May 05, 2020

A Honeybee Heart Has Five Openings

By Helen Jukes
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As honeybees’ numbers dwindle alarmingly, it’s obvious that they’re affected by the ongoing events in the world; but in person, they seem entirely undisturbed. Watching them, you lose touch with the stress of your own life as you observe these tiny aliens thrumming along, utterly separate from the troubles around them. Their blithe business of flower inspection and bustling communal life are the sort of things you’d want to sink into as everything else falls into disorder. And if you can’t literally sink into a honey-sweet bee colony, sinking into Helen Jukes’ A Honeybee Heart Has Five Openings: A Year of Keeping Bees is surely the next best thing.

After moving to Oxford, England, for a job, Jukes was grappling with a life of obligation and slow death by cubicle. The hard-driving, unforgiving and often inhuman corporate culture of her work had left her drained and brittle, but still she craved wildness, connection and patterns more life-giving than what her professional life provided. Beginning at a place of exhaustion and tightness, A Honeybee Heart Has Openings unfolds over a year into ease, sweetness, rhythm and flow.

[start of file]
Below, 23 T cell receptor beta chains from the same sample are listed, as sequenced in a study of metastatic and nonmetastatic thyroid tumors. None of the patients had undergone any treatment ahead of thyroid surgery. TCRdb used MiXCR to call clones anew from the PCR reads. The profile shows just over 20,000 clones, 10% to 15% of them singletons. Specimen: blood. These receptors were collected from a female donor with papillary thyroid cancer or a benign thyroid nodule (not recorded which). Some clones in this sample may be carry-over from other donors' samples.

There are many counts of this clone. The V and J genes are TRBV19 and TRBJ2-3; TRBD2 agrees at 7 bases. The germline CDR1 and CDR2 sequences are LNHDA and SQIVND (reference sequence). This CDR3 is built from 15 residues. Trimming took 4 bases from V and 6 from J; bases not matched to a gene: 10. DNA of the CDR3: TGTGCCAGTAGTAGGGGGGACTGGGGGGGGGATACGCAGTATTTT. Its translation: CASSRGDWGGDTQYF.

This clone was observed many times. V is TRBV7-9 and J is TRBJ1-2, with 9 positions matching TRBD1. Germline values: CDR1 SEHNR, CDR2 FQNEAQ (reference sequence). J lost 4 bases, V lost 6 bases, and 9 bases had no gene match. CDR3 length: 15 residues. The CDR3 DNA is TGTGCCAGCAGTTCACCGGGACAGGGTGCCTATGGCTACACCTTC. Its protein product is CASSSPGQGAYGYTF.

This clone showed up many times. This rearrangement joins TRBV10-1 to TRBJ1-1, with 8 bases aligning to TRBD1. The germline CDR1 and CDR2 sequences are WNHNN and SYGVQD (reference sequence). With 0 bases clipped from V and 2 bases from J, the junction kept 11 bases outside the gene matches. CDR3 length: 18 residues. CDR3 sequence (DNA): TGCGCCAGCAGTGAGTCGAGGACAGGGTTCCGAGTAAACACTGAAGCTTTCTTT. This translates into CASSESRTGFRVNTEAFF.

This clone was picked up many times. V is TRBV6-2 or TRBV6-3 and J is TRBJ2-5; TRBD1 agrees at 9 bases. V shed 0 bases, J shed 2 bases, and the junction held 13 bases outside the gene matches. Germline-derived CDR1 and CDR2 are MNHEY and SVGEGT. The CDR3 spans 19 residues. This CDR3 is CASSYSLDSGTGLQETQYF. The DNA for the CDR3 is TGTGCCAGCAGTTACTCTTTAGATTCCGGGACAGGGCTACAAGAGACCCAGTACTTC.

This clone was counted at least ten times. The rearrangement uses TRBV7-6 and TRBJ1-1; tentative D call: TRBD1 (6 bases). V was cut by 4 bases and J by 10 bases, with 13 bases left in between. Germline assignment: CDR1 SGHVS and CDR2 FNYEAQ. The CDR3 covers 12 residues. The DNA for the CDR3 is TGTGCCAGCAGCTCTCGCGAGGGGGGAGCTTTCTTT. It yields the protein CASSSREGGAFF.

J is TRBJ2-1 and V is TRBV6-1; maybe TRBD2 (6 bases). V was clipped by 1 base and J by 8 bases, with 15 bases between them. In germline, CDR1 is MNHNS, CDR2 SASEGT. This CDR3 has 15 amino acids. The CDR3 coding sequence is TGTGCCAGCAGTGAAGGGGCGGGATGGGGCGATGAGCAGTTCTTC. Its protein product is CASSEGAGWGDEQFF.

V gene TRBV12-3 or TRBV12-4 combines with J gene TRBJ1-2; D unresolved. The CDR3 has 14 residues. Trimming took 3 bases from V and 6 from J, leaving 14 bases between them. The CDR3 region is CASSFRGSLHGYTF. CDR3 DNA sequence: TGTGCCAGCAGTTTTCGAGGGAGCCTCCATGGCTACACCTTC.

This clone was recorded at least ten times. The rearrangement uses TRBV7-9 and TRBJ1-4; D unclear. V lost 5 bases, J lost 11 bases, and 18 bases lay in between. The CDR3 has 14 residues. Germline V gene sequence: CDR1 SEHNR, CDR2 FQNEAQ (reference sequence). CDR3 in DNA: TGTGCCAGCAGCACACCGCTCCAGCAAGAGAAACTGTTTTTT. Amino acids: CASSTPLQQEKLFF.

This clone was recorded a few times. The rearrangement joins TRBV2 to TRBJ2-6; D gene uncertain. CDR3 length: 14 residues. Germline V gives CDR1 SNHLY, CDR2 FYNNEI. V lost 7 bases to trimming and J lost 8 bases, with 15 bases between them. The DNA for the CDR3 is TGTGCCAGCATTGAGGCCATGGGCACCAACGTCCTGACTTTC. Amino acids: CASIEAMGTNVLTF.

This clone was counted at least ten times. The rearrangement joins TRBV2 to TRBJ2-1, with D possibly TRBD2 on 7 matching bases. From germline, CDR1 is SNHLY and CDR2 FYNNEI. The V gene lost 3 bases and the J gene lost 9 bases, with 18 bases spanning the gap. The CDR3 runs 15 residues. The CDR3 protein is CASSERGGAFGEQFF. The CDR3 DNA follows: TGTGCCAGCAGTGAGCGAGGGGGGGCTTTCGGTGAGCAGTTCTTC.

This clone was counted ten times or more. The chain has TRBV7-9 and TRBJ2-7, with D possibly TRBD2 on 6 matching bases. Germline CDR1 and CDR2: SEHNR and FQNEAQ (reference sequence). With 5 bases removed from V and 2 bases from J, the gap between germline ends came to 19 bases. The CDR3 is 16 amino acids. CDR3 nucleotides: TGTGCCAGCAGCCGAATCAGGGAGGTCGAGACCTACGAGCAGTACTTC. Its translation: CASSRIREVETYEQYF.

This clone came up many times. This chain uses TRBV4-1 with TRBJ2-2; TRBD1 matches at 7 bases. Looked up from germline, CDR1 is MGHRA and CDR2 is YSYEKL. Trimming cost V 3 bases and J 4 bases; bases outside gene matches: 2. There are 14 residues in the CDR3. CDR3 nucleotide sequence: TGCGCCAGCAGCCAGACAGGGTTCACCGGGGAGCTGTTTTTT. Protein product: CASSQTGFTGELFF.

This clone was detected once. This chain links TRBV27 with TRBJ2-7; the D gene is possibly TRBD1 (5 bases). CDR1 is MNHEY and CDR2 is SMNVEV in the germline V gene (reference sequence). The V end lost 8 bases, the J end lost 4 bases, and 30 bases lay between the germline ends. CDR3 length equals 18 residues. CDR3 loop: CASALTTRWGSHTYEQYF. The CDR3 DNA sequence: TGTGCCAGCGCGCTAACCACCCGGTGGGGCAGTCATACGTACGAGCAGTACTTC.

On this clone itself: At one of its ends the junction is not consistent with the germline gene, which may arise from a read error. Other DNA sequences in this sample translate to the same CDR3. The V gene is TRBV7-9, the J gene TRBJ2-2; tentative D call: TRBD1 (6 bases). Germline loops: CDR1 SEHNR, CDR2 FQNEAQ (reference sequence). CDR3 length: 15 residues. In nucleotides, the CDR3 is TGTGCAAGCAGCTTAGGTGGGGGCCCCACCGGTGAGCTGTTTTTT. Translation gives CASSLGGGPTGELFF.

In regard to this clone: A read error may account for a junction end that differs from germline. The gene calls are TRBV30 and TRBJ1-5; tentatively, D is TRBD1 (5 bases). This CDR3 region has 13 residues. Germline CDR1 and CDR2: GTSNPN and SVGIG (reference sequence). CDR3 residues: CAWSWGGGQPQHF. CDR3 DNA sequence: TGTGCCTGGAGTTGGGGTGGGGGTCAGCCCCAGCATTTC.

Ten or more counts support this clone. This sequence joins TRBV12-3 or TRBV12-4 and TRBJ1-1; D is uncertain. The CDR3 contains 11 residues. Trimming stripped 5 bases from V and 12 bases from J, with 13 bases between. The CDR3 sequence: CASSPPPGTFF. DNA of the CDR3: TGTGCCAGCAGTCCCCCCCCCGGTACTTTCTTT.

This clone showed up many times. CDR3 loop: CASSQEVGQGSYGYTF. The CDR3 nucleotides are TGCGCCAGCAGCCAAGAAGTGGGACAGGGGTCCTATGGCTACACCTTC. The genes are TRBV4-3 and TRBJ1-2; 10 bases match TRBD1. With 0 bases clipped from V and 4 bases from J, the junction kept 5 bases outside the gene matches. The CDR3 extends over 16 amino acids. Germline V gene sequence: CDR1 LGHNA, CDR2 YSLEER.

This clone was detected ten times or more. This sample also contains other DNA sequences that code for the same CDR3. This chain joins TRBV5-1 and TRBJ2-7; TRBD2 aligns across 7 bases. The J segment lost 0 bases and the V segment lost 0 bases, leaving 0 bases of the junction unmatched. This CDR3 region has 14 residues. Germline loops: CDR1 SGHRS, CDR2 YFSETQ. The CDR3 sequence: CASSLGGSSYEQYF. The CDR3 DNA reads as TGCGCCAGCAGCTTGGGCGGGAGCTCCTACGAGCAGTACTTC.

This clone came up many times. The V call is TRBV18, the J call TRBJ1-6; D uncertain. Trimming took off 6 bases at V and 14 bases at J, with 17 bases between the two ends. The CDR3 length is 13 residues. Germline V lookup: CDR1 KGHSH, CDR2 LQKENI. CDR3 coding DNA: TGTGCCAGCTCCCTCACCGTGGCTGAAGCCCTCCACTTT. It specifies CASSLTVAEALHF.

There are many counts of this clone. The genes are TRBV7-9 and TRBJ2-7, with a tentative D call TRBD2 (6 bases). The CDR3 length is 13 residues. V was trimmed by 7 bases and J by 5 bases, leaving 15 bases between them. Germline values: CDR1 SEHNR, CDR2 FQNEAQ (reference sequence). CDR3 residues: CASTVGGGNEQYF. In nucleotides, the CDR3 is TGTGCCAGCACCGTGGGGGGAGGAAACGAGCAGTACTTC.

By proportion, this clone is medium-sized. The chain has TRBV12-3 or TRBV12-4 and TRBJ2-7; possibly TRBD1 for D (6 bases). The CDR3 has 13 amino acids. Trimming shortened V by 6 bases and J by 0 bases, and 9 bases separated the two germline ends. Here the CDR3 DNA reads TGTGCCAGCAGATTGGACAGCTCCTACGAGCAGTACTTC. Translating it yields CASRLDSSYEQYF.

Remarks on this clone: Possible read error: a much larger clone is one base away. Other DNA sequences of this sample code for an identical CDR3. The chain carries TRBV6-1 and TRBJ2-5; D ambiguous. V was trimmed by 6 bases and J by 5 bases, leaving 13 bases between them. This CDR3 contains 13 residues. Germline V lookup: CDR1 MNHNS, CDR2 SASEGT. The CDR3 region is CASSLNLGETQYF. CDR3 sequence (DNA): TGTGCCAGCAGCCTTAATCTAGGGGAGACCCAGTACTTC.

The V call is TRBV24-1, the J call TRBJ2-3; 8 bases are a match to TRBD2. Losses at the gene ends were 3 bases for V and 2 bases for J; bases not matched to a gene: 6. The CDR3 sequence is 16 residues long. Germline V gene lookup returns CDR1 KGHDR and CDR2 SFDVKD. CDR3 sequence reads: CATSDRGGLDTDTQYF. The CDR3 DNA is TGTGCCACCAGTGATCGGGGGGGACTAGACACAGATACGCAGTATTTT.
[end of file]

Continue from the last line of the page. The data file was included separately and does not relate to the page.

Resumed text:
ALSO IN BOOKPAGE: Read Helen Jukes’ beautiful behind-the-book essay about finding a sense of home during the year that inspired A Honeybee Heart Has Five Openings.

Anyone who has experience with anxiety can identify the tremulousness in Jukes’ voice as the book opens. Then, as Jukes begins keeping honeybees in her garden, she settles into a routine and becomes part of the communal organism of the hive. The bees provide Jukes and the reader alike with a new interpretation of work. Community counts, we learn. Connection, trusting others and trusting ourselves are all part of the true, valuable work of a life. Interacting with the bees—learning the delicate balance between “keeping” bees and trusting their own innate expertise, leaning on the accumulated knowledge of an old art—draws Jukes into community with those around her, and we receive a portrait of a heart opening to pursuits that are truly nourishing.

Still a young voice in the world of nature writing, Jukes joins the ranks of pros like Robert Macfarlane and Helen Macdonald as she brings sharply into focus the details of the natural world that gleams and hums all around us.

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